Top 5 Tower Servers

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Setting up a s erver is a great way to store and find data on a network, but it requires purchasing or setting up a server computer. Buyers can choose any server operating system that they prefer and can set it up on most desktop towers no matter the original make or model. Tower servers offer different functions, such as scalability, or specific functions such as being entry level or very high power, allowing buyers to choose a server based on function. Buyers can choose a tower server by considering their current and future needs, and then look on eBay or in tech stores to find some of the best options on the market.
1 NetGear ReadyNAS Duo V2
NetGear ReadyNAS Duo V2

The NetGear is a low-end Network Attached Storage (NAS) for home or small business use. It supports up to two 3TB drives, allowing for a maximum of 6TB of storage. The NetGear Ready line also includes other sizes, so buyers in need of more or less space can choose a different model that suits their needs. NetGear ReadyNAS Duo V2 includes ReadyCloud software for setting up an internal cloud, real-time antivirus, GUI (Graphic User Interface), and apps for media players. The server is compatible with Mac TimeMachine, ReadyDLNA streaming for music and video, and ReadyDrop for instant sharing to Dropbox. The NAS server works as a cloud server, as backup for Windows, Mac, and Linux, and as a personal media server.

 

2 IBM System x3100 M4
IBM System x3100 M4

The IBM System x3100 M4 tower server offers users a flexible and customisable option. With four Serial ATA hard disks and up to 12TB capacity, the IBM offers plenty of room for everyone. The tower comes with basic software for management including an integrated GUI, toolbox, RAID server protection, and Gigabit Ethernet for high-speed streaming. The system supports Windows and Linux Server operating systems. It features an Intel Xeon E3-1200v2 series quad-core CPU with 3.6 GHz, 8 MB, and 1333 MHz or an Intel Core i3 2100 series CPU with 3.4 GHz, 3 MB, and 1333 MHz. Its 32GB of server class memory make it a powerful entry-class server.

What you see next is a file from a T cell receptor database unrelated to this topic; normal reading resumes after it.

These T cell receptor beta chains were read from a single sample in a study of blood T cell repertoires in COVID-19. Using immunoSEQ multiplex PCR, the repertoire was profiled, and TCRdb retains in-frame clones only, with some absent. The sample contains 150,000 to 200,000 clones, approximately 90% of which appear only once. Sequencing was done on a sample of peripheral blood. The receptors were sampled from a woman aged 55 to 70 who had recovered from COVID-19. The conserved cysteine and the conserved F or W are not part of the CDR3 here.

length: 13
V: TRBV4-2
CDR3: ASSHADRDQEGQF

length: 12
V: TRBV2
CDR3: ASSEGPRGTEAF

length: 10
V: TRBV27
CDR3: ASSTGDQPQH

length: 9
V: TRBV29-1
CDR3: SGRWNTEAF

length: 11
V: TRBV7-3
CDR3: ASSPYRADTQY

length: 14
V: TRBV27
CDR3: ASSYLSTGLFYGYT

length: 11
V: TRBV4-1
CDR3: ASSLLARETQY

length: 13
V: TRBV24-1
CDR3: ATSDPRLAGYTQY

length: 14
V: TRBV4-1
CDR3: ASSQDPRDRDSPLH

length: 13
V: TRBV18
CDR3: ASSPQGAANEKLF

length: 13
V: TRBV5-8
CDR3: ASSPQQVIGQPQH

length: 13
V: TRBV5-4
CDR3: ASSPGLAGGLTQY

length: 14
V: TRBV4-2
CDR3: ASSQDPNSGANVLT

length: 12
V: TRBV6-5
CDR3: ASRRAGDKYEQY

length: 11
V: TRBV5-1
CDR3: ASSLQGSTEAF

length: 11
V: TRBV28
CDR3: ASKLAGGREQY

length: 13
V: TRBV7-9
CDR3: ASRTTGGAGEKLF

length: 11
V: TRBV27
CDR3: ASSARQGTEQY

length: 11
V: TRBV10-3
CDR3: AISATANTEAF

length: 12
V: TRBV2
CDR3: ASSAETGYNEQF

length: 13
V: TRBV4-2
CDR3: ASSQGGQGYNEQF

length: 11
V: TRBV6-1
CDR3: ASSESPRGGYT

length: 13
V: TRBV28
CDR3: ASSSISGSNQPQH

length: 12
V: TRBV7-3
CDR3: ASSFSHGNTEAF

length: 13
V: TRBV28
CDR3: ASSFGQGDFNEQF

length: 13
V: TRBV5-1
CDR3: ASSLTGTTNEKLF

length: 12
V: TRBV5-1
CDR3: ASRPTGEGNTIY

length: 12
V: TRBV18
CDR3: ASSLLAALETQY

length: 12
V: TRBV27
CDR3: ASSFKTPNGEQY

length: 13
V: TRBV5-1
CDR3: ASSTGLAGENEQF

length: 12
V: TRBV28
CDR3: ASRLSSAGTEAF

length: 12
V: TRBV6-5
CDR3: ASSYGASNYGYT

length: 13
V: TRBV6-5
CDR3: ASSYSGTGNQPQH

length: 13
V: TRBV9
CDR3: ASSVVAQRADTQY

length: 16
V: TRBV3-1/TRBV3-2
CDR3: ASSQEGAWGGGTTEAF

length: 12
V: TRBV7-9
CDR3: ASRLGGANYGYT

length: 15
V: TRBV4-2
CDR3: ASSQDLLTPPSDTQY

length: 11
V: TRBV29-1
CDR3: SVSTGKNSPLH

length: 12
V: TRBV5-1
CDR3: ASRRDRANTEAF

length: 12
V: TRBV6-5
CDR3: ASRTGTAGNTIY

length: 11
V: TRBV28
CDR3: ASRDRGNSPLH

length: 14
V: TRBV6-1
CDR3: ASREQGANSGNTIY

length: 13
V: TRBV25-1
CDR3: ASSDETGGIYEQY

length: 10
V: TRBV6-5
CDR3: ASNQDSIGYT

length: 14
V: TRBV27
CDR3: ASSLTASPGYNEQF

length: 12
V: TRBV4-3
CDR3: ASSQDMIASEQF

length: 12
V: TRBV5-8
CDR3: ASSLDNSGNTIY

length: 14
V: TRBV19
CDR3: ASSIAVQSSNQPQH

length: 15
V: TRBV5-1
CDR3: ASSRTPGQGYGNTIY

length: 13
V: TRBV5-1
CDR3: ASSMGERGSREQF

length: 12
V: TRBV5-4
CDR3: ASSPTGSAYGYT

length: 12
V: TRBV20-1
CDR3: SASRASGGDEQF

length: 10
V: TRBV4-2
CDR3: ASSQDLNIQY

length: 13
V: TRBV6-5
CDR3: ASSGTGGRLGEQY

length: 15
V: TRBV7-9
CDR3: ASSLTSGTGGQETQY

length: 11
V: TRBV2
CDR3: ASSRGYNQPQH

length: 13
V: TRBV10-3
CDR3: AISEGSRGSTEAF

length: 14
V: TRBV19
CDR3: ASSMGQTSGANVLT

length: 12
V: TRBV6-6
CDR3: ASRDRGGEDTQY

3 Dell PowerEdge T410 Tower Server

The Dell PowerEdge T410 tower server is an excellent option for small businesses looking for a server that can grow with them. The Dell features room for up to six hard drives with no size limit, integrated business GUI and tools, as well as compatibility with external management software and tools. The T410 is compatible with six Linux and Microsoft Server operating systems. Features like disc-to-disc backup, PowerVault direct attached storage, network attached storage, object based storage, unified storage, and tape backup, make the T410 suitable for any server use. The 24-inch chassis is large enough to allow owners to expand as they need more space, making the PowerEdge a great starter server for most small businesses.

 

4 Fujitsu PRIMERGY TX120 S3p
Fujitsu PRIMERGY TX120 S3p

The Fujitsu PRIMERGY TX120 S3p is an ultra-compact, high-performance server with Intel Xeon processor and two 1 Gigabit LAN connections, allowing for easy service from front or back. The PRIMERGY features four storage bays with over 20 compatible drives and one accessible drive bay. Depending on the specific server, the PRIMERGY has 2 to 32 GB of RAM, on-board I/O controller, and hot-plug capabilities. The server features a remote access GUI so that it is updatable anywhere.

 

5 HP ProLiant ML350
HP ProLiant ML350

The HP ProLiant ML350 is an enterprise server with two-processor capacity, six drive bays, hot-plug capacity, and four removable media bays, making it a highly flexible server for business owners. The ProLiant features integrated Gigabit Ethernet, Lights Out remote operable GUI, online spare memory, and maximum RAM of 32GB, making it a powerful but easy-to-use server, even for beginners. The upgradeable CPU allows owners to increase size and power as needed, while the bays offer plenty of support for as much data as the owner has to store. The server also features redundant power, fan, and memory options to act as backup in case of a failure.

 

How to Buy Tower Servers

Buying a tower server requires research and consideration. To choose the right servers, buyers must decide how much room they need, how much power they need, and what features they require. Servers include everything from 2GB NAS options to 100TB enterprise servers. Many servers are customisable, upgradeable, and flexible, so that they can adjust to the needs of a growing business. Buyers can consider what features they need and then look for a specific model on eBay where sellers list everything from brand new servers to used options, and often offer deals on electronics like tower servers.
 
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